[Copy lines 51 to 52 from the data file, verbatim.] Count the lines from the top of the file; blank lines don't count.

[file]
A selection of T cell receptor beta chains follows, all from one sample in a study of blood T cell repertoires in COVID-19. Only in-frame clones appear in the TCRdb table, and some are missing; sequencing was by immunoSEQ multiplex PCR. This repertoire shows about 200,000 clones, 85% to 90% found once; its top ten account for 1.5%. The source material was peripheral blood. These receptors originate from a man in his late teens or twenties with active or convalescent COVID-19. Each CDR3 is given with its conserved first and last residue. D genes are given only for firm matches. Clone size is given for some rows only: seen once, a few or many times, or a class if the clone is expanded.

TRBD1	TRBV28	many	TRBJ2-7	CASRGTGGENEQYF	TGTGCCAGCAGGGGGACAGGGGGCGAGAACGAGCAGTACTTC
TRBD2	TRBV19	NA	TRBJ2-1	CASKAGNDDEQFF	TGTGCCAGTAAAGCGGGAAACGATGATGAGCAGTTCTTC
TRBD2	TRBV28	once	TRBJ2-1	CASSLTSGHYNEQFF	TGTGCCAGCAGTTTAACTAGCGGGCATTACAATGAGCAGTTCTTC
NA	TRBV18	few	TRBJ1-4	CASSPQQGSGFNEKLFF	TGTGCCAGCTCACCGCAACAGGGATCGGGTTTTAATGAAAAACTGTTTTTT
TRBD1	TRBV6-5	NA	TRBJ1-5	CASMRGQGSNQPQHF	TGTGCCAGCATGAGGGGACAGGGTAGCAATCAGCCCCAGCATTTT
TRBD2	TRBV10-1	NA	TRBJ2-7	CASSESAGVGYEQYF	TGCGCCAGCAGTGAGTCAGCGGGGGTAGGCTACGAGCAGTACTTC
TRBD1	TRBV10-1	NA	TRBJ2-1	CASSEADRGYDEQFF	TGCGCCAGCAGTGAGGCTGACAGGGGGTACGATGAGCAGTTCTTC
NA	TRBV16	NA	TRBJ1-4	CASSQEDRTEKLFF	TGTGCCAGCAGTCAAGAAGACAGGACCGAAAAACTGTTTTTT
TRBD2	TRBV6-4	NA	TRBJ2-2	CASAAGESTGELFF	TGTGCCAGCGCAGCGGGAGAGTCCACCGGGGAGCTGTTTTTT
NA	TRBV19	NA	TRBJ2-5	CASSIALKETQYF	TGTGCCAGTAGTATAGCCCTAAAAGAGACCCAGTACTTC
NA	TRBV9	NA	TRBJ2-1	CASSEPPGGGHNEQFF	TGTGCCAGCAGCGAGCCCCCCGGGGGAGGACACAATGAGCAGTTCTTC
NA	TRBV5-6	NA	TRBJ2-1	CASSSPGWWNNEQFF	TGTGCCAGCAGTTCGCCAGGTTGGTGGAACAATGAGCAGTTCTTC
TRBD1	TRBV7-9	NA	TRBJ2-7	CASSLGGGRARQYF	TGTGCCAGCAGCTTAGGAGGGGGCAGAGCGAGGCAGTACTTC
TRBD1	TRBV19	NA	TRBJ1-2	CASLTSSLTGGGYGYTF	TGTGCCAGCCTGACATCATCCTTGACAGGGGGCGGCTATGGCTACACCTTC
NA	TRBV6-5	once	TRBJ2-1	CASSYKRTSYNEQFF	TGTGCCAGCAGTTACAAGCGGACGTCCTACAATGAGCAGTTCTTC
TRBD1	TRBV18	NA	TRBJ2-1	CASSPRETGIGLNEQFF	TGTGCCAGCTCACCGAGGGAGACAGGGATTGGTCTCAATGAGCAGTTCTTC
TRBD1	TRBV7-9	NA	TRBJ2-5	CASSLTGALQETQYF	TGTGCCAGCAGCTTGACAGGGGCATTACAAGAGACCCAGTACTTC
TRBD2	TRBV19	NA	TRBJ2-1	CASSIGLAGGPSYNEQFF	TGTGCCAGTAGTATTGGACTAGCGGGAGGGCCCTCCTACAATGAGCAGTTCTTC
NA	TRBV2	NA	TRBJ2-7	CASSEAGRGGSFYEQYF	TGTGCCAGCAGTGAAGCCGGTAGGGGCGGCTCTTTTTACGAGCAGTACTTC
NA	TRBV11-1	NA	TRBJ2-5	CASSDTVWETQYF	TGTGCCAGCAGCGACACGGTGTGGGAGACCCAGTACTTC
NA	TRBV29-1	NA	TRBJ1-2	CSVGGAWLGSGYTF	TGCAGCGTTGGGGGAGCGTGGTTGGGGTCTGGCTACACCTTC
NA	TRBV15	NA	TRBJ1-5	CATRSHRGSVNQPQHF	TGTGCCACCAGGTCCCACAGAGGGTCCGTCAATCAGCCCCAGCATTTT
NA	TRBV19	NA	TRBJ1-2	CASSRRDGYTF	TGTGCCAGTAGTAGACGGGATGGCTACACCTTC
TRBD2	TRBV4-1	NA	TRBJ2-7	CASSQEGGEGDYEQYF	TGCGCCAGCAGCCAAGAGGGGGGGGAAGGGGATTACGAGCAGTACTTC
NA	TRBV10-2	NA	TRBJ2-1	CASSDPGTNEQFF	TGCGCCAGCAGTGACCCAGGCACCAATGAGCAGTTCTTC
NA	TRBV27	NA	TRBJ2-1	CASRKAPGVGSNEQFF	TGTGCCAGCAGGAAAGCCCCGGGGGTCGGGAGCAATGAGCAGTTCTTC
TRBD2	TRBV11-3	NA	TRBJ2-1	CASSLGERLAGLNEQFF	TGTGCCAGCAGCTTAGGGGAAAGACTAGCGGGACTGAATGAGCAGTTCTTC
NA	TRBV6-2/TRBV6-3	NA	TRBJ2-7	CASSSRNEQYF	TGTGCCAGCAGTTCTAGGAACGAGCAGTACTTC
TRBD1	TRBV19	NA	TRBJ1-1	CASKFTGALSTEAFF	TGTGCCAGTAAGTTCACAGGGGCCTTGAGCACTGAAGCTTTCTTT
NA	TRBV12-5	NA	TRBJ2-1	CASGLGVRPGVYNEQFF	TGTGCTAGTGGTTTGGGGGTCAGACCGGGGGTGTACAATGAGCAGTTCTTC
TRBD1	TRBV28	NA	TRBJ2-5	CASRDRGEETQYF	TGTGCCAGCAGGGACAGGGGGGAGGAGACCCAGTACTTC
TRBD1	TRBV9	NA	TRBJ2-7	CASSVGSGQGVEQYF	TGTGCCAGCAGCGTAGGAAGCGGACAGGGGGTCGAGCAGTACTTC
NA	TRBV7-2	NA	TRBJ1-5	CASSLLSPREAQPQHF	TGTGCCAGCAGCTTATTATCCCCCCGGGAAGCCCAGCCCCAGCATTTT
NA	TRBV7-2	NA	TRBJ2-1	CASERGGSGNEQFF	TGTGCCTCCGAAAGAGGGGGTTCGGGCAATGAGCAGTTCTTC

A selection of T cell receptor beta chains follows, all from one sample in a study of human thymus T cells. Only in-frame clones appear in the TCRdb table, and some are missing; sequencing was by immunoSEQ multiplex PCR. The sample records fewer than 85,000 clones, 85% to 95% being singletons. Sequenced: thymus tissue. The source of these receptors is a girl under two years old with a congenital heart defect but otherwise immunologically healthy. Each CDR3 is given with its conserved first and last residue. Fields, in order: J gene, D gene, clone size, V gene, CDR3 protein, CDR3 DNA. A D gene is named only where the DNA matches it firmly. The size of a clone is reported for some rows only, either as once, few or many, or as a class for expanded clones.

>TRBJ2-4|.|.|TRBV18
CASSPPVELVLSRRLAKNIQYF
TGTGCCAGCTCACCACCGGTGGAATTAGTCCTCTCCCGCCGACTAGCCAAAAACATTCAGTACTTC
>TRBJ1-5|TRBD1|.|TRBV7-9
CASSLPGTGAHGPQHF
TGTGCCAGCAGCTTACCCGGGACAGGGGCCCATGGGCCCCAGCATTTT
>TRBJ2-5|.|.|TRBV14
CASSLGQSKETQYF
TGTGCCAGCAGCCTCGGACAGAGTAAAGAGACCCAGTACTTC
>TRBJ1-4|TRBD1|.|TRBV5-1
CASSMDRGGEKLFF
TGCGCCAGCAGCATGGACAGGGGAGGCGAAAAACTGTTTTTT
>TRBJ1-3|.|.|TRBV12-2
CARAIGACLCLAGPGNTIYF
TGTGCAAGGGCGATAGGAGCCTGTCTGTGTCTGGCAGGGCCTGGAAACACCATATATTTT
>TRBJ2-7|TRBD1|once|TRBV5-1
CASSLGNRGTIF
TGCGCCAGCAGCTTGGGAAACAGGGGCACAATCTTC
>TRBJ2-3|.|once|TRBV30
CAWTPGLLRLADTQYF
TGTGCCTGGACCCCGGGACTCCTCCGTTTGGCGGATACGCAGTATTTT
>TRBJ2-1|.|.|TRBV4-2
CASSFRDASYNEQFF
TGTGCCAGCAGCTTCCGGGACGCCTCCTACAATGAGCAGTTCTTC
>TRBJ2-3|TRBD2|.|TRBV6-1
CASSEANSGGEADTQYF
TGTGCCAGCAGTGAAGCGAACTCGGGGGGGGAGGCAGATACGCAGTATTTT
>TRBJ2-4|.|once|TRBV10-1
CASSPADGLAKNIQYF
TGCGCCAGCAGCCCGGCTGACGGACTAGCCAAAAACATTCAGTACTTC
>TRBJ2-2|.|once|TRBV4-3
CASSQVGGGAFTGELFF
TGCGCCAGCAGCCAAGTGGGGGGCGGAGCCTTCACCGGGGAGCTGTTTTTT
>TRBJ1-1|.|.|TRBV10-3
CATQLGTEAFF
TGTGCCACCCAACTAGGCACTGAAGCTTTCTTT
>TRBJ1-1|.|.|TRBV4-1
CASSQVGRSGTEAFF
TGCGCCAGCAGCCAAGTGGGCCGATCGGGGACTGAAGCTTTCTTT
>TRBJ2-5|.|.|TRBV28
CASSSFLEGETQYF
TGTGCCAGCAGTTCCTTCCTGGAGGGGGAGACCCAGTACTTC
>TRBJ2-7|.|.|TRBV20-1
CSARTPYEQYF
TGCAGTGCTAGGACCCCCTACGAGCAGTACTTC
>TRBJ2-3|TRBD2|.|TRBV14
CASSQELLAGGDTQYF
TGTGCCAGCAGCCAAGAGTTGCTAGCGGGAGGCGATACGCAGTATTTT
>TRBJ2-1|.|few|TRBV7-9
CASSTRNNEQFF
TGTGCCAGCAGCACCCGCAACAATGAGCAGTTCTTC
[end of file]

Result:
TGTGCAAGGGCGATAGGAGCCTGTCTGTGTCTGGCAGGGCCTGGAAACACCATATATTTT
>TRBJ2-7|TRBD1|once|TRBV5-1